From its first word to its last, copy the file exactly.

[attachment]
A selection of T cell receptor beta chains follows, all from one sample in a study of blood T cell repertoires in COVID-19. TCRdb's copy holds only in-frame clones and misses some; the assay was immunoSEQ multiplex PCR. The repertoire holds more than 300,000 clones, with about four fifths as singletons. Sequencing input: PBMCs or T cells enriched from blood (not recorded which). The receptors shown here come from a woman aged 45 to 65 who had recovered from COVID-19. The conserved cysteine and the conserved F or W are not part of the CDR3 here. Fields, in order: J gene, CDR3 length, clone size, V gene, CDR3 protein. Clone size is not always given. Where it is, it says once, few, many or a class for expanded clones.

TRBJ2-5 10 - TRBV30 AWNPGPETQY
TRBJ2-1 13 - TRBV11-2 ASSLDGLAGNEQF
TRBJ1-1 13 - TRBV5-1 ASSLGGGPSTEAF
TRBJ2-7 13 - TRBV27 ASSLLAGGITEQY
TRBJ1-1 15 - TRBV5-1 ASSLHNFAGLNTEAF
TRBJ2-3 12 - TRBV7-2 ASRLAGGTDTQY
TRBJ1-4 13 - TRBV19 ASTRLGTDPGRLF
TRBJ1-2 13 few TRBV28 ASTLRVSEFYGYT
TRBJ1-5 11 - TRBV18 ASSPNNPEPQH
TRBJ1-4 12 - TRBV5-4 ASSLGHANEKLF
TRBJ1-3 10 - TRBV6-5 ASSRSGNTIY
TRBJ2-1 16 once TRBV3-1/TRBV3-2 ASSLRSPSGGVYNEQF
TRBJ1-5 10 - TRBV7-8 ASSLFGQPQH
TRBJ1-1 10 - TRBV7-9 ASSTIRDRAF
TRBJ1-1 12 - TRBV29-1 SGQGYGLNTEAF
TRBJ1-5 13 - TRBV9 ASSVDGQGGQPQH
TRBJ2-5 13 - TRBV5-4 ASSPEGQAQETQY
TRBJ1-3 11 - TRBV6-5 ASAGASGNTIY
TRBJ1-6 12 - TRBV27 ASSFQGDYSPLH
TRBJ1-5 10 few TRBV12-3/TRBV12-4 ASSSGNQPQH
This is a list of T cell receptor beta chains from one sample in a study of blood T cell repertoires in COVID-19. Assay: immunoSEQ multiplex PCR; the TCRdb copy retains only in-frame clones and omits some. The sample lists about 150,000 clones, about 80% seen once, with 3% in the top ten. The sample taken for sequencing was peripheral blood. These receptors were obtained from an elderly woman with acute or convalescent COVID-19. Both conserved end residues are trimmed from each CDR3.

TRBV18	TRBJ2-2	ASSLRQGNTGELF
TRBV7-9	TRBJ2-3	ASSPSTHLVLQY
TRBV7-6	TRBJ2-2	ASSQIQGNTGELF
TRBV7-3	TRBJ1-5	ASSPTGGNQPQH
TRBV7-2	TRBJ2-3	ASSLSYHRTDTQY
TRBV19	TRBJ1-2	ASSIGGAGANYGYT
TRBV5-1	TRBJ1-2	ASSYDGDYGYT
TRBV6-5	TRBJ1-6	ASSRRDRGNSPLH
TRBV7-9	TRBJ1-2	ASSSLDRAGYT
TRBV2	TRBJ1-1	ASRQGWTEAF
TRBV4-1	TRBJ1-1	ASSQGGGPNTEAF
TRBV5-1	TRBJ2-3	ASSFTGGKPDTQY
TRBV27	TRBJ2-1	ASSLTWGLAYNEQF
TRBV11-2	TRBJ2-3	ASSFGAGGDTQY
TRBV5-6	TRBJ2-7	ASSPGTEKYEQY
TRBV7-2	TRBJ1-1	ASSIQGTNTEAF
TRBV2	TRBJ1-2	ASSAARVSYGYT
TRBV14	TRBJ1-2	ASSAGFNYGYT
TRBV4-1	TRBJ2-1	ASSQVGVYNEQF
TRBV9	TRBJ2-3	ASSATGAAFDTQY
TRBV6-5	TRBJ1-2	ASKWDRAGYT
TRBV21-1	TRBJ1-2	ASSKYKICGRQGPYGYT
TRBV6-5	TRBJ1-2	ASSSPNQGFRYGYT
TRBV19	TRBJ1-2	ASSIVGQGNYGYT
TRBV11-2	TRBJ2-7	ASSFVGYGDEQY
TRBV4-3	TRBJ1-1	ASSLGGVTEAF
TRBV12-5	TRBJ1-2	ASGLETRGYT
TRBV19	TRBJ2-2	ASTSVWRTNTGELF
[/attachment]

A selection of T cell receptor beta chains follows, all from one sample in a study of blood T cell repertoires in COVID-19. TCRdb's copy holds only in-frame clones and misses some; the assay was immunoSEQ multiplex PCR. The repertoire holds more than 300,000 clones, with about four fifths as singletons. Sequencing input: PBMCs or T cells enriched from blood (not recorded which). The receptors shown here come from a woman aged 45 to 65 who had recovered from COVID-19. The conserved cysteine and the conserved F or W are not part of the CDR3 here. Fields, in order: J gene, CDR3 length, clone size, V gene, CDR3 protein. Clone size is not always given. Where it is, it says once, few, many or a class for expanded clones.

TRBJ2-5 10 - TRBV30 AWNPGPETQY
TRBJ2-1 13 - TRBV11-2 ASSLDGLAGNEQF
TRBJ1-1 13 - TRBV5-1 ASSLGGGPSTEAF
TRBJ2-7 13 - TRBV27 ASSLLAGGITEQY
TRBJ1-1 15 - TRBV5-1 ASSLHNFAGLNTEAF
TRBJ2-3 12 - TRBV7-2 ASRLAGGTDTQY
TRBJ1-4 13 - TRBV19 ASTRLGTDPGRLF
TRBJ1-2 13 few TRBV28 ASTLRVSEFYGYT
TRBJ1-5 11 - TRBV18 ASSPNNPEPQH
TRBJ1-4 12 - TRBV5-4 ASSLGHANEKLF
TRBJ1-3 10 - TRBV6-5 ASSRSGNTIY
TRBJ2-1 16 once TRBV3-1/TRBV3-2 ASSLRSPSGGVYNEQF
TRBJ1-5 10 - TRBV7-8 ASSLFGQPQH
TRBJ1-1 10 - TRBV7-9 ASSTIRDRAF
TRBJ1-1 12 - TRBV29-1 SGQGYGLNTEAF
TRBJ1-5 13 - TRBV9 ASSVDGQGGQPQH
TRBJ2-5 13 - TRBV5-4 ASSPEGQAQETQY
TRBJ1-3 11 - TRBV6-5 ASAGASGNTIY
TRBJ1-6 12 - TRBV27 ASSFQGDYSPLH
TRBJ1-5 10 few TRBV12-3/TRBV12-4 ASSSGNQPQH
This is a list of T cell receptor beta chains from one sample in a study of blood T cell repertoires in COVID-19. Assay: immunoSEQ multiplex PCR; the TCRdb copy retains only in-frame clones and omits some. The sample lists about 150,000 clones, about 80% seen once, with 3% in the top ten. The sample taken for sequencing was peripheral blood. These receptors were obtained from an elderly woman with acute or convalescent COVID-19. Both conserved end residues are trimmed from each CDR3.

TRBV18	TRBJ2-2	ASSLRQGNTGELF
TRBV7-9	TRBJ2-3	ASSPSTHLVLQY
TRBV7-6	TRBJ2-2	ASSQIQGNTGELF
TRBV7-3	TRBJ1-5	ASSPTGGNQPQH
TRBV7-2	TRBJ2-3	ASSLSYHRTDTQY
TRBV19	TRBJ1-2	ASSIGGAGANYGYT
TRBV5-1	TRBJ1-2	ASSYDGDYGYT
TRBV6-5	TRBJ1-6	ASSRRDRGNSPLH
TRBV7-9	TRBJ1-2	ASSSLDRAGYT
TRBV2	TRBJ1-1	ASRQGWTEAF
TRBV4-1	TRBJ1-1	ASSQGGGPNTEAF
TRBV5-1	TRBJ2-3	ASSFTGGKPDTQY
TRBV27	TRBJ2-1	ASSLTWGLAYNEQF
TRBV11-2	TRBJ2-3	ASSFGAGGDTQY
TRBV5-6	TRBJ2-7	ASSPGTEKYEQY
TRBV7-2	TRBJ1-1	ASSIQGTNTEAF
TRBV2	TRBJ1-2	ASSAARVSYGYT
TRBV14	TRBJ1-2	ASSAGFNYGYT
TRBV4-1	TRBJ2-1	ASSQVGVYNEQF
TRBV9	TRBJ2-3	ASSATGAAFDTQY
TRBV6-5	TRBJ1-2	ASKWDRAGYT
TRBV21-1	TRBJ1-2	ASSKYKICGRQGPYGYT
TRBV6-5	TRBJ1-2	ASSSPNQGFRYGYT
TRBV19	TRBJ1-2	ASSIVGQGNYGYT
TRBV11-2	TRBJ2-7	ASSFVGYGDEQY
TRBV4-3	TRBJ1-1	ASSLGGVTEAF
TRBV12-5	TRBJ1-2	ASGLETRGYT
TRBV19	TRBJ2-2	ASTSVWRTNTGELF